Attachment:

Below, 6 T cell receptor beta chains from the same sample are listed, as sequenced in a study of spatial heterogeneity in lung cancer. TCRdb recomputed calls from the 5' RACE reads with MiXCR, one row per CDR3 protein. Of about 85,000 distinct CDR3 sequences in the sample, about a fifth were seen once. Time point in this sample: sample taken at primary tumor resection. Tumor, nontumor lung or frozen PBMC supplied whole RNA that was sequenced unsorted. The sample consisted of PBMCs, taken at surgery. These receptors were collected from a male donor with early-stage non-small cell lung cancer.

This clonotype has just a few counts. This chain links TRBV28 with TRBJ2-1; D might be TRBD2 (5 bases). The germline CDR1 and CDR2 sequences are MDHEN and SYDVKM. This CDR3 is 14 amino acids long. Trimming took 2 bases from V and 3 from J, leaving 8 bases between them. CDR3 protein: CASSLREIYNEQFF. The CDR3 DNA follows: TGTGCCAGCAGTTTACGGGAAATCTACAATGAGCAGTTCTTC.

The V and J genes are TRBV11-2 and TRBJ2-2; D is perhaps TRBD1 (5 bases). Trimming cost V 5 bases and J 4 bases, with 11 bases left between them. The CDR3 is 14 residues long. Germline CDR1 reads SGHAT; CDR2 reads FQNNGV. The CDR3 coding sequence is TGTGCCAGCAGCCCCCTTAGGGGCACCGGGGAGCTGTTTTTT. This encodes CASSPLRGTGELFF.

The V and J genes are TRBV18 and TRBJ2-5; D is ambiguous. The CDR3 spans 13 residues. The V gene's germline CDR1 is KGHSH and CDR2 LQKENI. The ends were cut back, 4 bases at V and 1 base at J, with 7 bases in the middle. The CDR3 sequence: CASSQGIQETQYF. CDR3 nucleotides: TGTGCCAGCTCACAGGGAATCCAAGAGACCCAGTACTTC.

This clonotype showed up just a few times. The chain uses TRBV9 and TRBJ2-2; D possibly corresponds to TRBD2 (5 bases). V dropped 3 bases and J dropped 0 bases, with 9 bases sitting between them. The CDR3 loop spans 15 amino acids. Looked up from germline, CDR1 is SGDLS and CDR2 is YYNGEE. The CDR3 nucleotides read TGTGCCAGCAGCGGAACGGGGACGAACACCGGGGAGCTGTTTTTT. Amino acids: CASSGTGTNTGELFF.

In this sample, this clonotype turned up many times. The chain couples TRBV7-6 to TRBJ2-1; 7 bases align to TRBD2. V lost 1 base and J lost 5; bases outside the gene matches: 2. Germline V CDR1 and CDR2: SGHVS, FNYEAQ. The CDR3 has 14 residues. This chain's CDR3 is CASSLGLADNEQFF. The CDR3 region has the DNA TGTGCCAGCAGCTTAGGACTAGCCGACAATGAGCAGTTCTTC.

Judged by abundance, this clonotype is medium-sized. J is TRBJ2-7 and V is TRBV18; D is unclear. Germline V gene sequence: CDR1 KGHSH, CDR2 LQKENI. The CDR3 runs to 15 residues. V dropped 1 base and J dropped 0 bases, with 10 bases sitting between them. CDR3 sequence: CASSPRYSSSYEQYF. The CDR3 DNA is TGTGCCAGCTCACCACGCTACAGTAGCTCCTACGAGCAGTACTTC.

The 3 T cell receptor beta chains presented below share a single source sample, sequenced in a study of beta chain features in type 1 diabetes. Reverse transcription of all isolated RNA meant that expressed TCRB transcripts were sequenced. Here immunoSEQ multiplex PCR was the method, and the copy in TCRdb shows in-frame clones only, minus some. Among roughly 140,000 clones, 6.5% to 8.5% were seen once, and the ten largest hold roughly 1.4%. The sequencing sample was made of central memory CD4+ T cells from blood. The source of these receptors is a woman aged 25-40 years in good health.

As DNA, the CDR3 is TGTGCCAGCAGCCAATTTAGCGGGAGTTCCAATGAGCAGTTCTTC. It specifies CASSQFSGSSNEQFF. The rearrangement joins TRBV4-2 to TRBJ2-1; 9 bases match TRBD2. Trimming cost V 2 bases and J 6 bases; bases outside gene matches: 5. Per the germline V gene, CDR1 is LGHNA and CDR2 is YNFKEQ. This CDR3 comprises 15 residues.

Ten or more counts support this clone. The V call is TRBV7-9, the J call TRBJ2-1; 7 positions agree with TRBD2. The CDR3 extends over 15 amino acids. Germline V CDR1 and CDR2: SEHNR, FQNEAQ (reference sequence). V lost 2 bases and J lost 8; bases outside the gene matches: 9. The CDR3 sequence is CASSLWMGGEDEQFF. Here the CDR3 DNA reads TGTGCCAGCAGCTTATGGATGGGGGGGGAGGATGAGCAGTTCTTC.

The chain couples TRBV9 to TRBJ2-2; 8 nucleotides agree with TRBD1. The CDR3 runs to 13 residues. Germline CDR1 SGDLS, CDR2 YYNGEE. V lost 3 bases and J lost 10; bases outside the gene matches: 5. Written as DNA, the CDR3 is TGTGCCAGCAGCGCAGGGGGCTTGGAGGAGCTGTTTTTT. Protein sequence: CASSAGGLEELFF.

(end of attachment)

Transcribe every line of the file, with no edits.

Below, 6 T cell receptor beta chains from the same sample are listed, as sequenced in a study of spatial heterogeneity in lung cancer. TCRdb recomputed calls from the 5' RACE reads with MiXCR, one row per CDR3 protein. Of about 85,000 distinct CDR3 sequences in the sample, about a fifth were seen once. Time point in this sample: sample taken at primary tumor resection. Tumor, nontumor lung or frozen PBMC supplied whole RNA that was sequenced unsorted. The sample consisted of PBMCs, taken at surgery. These receptors were collected from a male donor with early-stage non-small cell lung cancer.

This clonotype has just a few counts. This chain links TRBV28 with TRBJ2-1; D might be TRBD2 (5 bases). The germline CDR1 and CDR2 sequences are MDHEN and SYDVKM. This CDR3 is 14 amino acids long. Trimming took 2 bases from V and 3 from J, leaving 8 bases between them. CDR3 protein: CASSLREIYNEQFF. The CDR3 DNA follows: TGTGCCAGCAGTTTACGGGAAATCTACAATGAGCAGTTCTTC.

The V and J genes are TRBV11-2 and TRBJ2-2; D is perhaps TRBD1 (5 bases). Trimming cost V 5 bases and J 4 bases, with 11 bases left between them. The CDR3 is 14 residues long. Germline CDR1 reads SGHAT; CDR2 reads FQNNGV. The CDR3 coding sequence is TGTGCCAGCAGCCCCCTTAGGGGCACCGGGGAGCTGTTTTTT. This encodes CASSPLRGTGELFF.

The V and J genes are TRBV18 and TRBJ2-5; D is ambiguous. The CDR3 spans 13 residues. The V gene's germline CDR1 is KGHSH and CDR2 LQKENI. The ends were cut back, 4 bases at V and 1 base at J, with 7 bases in the middle. The CDR3 sequence: CASSQGIQETQYF. CDR3 nucleotides: TGTGCCAGCTCACAGGGAATCCAAGAGACCCAGTACTTC.

This clonotype showed up just a few times. The chain uses TRBV9 and TRBJ2-2; D possibly corresponds to TRBD2 (5 bases). V dropped 3 bases and J dropped 0 bases, with 9 bases sitting between them. The CDR3 loop spans 15 amino acids. Looked up from germline, CDR1 is SGDLS and CDR2 is YYNGEE. The CDR3 nucleotides read TGTGCCAGCAGCGGAACGGGGACGAACACCGGGGAGCTGTTTTTT. Amino acids: CASSGTGTNTGELFF.

In this sample, this clonotype turned up many times. The chain couples TRBV7-6 to TRBJ2-1; 7 bases align to TRBD2. V lost 1 base and J lost 5; bases outside the gene matches: 2. Germline V CDR1 and CDR2: SGHVS, FNYEAQ. The CDR3 has 14 residues. This chain's CDR3 is CASSLGLADNEQFF. The CDR3 region has the DNA TGTGCCAGCAGCTTAGGACTAGCCGACAATGAGCAGTTCTTC.

Judged by abundance, this clonotype is medium-sized. J is TRBJ2-7 and V is TRBV18; D is unclear. Germline V gene sequence: CDR1 KGHSH, CDR2 LQKENI. The CDR3 runs to 15 residues. V dropped 1 base and J dropped 0 bases, with 10 bases sitting between them. CDR3 sequence: CASSPRYSSSYEQYF. The CDR3 DNA is TGTGCCAGCTCACCACGCTACAGTAGCTCCTACGAGCAGTACTTC.

The 3 T cell receptor beta chains presented below share a single source sample, sequenced in a study of beta chain features in type 1 diabetes. Reverse transcription of all isolated RNA meant that expressed TCRB transcripts were sequenced. Here immunoSEQ multiplex PCR was the method, and the copy in TCRdb shows in-frame clones only, minus some. Among roughly 140,000 clones, 6.5% to 8.5% were seen once, and the ten largest hold roughly 1.4%. The sequencing sample was made of central memory CD4+ T cells from blood. The source of these receptors is a woman aged 25-40 years in good health.

As DNA, the CDR3 is TGTGCCAGCAGCCAATTTAGCGGGAGTTCCAATGAGCAGTTCTTC. It specifies CASSQFSGSSNEQFF. The rearrangement joins TRBV4-2 to TRBJ2-1; 9 bases match TRBD2. Trimming cost V 2 bases and J 6 bases; bases outside gene matches: 5. Per the germline V gene, CDR1 is LGHNA and CDR2 is YNFKEQ. This CDR3 comprises 15 residues.

Ten or more counts support this clone. The V call is TRBV7-9, the J call TRBJ2-1; 7 positions agree with TRBD2. The CDR3 extends over 15 amino acids. Germline V CDR1 and CDR2: SEHNR, FQNEAQ (reference sequence). V lost 2 bases and J lost 8; bases outside the gene matches: 9. The CDR3 sequence is CASSLWMGGEDEQFF. Here the CDR3 DNA reads TGTGCCAGCAGCTTATGGATGGGGGGGGAGGATGAGCAGTTCTTC.

The chain couples TRBV9 to TRBJ2-2; 8 nucleotides agree with TRBD1. The CDR3 runs to 13 residues. Germline CDR1 SGDLS, CDR2 YYNGEE. V lost 3 bases and J lost 10; bases outside the gene matches: 5. Written as DNA, the CDR3 is TGTGCCAGCAGCGCAGGGGGCTTGGAGGAGCTGTTTTTT. Protein sequence: CASSAGGLEELFF.